Longsword by David Pilling

Monday, 23 January 2012

The Chronicles of Sir Kay

Today sees the release of MORDRED'S APPLE, first in my series of short stories written from the perspective of Sir Kay, King Arthur's foster-brother. I've put it up for just one shiny U.S. dollar (or 77pence) on Amazon:


The much-altered and abused character of Kay has always interested me, and I thought it was high time he was permitted to voice his own version of events at Camelot (or Caerleon, as I've called it in my version of the tale, after the naming of Arthur's city in Geoffrey of Monmouth).

Kay is also one of the oldest characters in the legend. He first appears in various Welsh texts as Cai, one of Arthur’s chief warriors and capable of superhuman feats, such as breathing underwater for nine days and nights and giving off magical heat with his hands. In Geoffrey of Monmouth he is downgraded to a brave but ordinary knight, and from Chretien de Troyes onwards he is downgraded further to a malicious, spiteful, incompetent braggart, a foil for the more heroic knights to play off against.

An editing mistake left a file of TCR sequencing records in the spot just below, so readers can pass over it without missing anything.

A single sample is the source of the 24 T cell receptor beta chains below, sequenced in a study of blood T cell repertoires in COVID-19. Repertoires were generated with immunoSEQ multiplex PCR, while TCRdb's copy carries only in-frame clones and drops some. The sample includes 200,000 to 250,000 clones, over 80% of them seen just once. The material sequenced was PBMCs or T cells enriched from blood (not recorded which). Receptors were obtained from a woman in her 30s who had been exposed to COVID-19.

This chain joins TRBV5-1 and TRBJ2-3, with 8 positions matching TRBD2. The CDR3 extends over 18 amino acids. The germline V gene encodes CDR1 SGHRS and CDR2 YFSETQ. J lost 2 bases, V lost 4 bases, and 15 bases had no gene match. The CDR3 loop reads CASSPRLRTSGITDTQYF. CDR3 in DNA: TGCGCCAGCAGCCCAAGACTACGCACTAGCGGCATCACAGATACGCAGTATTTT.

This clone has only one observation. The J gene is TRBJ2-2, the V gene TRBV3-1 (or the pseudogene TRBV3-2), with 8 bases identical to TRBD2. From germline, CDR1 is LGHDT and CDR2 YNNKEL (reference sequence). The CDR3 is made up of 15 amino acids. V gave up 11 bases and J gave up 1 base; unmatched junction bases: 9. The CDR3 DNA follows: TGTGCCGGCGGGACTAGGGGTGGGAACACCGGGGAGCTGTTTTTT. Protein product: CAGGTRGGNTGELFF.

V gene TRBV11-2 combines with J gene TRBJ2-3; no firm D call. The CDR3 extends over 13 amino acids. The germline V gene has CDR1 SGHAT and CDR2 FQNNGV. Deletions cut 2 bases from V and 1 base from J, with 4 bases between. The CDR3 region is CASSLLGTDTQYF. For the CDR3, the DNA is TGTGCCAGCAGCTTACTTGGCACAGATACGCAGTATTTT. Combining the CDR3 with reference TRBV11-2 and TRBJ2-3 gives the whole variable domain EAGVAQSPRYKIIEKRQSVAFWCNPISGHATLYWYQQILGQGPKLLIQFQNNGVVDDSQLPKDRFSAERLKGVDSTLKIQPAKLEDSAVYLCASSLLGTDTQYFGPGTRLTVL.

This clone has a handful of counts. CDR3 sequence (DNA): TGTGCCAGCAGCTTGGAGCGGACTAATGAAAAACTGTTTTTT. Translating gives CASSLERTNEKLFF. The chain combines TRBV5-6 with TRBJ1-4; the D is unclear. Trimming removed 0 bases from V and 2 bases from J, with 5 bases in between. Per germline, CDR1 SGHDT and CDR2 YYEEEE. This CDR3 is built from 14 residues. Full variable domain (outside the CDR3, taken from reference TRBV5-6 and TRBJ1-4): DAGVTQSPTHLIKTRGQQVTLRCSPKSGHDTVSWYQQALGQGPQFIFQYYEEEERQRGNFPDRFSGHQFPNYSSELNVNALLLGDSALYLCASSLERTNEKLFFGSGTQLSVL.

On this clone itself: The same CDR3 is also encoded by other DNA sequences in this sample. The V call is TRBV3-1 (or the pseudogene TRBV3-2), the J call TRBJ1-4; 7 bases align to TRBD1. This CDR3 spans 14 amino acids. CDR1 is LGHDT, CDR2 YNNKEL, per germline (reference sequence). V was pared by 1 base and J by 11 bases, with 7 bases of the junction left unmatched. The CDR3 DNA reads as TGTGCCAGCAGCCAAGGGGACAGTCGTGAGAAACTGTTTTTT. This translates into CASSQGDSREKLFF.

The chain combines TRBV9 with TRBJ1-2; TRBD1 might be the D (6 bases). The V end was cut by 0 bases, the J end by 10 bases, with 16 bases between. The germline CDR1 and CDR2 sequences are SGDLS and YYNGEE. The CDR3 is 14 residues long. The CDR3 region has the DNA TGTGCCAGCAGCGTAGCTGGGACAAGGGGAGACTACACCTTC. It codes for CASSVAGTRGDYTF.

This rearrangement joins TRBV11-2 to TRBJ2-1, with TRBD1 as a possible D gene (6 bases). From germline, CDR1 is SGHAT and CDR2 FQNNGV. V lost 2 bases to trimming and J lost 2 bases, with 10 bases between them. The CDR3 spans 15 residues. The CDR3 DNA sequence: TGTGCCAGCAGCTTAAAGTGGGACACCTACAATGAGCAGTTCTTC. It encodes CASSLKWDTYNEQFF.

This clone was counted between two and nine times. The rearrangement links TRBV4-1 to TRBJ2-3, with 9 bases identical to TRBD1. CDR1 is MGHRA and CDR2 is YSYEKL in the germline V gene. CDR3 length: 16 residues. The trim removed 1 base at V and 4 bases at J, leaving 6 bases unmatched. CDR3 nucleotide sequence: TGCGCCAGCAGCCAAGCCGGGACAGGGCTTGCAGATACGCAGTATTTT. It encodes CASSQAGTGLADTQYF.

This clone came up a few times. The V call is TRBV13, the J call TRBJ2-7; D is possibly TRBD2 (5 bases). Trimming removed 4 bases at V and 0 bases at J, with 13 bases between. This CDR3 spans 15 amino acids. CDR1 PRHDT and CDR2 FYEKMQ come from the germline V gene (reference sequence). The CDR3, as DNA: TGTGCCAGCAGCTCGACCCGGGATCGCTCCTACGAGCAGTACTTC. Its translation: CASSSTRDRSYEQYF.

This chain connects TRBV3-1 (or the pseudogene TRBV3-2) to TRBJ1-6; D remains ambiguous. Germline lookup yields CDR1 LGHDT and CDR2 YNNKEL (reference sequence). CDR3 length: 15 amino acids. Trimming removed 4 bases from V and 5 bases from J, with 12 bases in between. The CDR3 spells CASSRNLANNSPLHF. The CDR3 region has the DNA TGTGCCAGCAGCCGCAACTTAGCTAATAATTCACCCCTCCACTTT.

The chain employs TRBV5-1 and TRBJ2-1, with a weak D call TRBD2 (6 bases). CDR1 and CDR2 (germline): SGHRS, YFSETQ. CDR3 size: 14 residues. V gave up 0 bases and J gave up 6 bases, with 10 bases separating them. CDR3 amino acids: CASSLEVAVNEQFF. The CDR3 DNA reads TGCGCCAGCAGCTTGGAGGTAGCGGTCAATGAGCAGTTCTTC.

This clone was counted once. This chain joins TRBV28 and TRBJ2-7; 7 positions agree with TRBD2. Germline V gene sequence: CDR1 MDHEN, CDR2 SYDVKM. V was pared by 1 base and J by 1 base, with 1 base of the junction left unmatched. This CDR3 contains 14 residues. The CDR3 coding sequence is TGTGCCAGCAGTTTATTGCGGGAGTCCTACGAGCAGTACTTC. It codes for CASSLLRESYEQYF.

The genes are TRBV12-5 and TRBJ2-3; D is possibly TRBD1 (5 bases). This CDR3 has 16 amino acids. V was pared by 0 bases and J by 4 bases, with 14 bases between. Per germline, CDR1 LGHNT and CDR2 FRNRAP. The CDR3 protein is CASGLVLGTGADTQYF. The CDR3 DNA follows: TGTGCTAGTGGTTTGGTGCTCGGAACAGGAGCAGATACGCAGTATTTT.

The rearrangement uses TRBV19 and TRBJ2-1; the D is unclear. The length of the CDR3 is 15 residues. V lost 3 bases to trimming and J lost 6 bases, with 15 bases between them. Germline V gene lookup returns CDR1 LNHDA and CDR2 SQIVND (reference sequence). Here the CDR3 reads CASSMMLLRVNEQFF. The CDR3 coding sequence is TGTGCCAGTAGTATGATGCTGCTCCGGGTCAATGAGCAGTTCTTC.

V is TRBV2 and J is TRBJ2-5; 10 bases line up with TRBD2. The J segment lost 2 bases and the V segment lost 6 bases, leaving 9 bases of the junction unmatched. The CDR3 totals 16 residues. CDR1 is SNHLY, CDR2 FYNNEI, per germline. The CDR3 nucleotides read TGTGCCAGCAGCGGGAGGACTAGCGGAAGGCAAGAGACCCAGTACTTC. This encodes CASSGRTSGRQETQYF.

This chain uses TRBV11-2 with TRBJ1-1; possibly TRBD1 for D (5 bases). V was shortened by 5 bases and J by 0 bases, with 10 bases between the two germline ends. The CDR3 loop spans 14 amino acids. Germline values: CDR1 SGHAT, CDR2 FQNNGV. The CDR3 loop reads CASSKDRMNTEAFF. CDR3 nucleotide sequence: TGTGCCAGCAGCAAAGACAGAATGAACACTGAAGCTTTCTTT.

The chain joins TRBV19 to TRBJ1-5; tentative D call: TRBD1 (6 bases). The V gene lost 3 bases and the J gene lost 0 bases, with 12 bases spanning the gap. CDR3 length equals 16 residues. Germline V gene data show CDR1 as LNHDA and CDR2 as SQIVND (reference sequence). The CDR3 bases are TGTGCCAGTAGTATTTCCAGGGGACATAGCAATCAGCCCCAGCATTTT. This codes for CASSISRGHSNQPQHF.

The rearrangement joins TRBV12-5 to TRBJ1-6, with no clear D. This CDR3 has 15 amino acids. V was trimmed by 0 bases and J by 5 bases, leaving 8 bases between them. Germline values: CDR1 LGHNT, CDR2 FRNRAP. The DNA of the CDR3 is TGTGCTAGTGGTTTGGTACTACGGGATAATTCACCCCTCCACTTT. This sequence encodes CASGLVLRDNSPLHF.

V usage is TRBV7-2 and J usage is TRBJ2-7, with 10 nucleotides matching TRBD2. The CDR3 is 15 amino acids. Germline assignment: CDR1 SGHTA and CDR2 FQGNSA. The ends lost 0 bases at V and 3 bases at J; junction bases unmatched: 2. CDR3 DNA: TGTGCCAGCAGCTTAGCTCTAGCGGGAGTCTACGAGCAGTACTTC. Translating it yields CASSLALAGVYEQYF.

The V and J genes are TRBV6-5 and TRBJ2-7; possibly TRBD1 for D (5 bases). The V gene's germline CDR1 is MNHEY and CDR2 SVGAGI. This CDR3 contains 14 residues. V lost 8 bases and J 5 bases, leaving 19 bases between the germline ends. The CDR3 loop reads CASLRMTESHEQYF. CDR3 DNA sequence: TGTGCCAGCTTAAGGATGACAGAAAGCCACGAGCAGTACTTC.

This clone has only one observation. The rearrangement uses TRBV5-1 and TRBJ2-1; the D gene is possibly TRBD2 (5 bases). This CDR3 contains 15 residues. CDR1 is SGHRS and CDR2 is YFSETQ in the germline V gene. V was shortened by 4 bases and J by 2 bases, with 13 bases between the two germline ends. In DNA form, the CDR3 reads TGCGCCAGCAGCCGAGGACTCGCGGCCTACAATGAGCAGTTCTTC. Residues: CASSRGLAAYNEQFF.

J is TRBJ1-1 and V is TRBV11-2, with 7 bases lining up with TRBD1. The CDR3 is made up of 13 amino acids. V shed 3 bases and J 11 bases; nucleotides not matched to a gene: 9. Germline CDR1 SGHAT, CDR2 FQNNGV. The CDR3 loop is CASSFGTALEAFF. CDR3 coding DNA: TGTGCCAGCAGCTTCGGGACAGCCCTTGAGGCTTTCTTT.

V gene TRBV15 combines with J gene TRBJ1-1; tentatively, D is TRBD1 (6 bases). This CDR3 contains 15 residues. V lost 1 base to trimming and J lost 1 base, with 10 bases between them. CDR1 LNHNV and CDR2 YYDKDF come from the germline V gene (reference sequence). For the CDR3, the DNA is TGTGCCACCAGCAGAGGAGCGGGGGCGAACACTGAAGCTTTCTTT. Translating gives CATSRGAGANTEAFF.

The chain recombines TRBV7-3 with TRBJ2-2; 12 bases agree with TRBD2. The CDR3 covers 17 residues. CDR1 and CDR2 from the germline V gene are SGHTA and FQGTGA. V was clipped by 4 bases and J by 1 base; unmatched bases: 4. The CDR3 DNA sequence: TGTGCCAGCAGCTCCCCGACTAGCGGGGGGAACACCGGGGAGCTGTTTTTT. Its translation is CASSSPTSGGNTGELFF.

Pondering the development, or degeneration, of his character led me to create my own version of Sir Kay. ‘My’ Kay is a sort of Francis Walsingham figure, a ruthless, scheming politico whose chief concern is to protect Arthur and the security of Arthur’s realm, no matter the cost.
The following is my first attempt at recasting him in this mould. See what you think…

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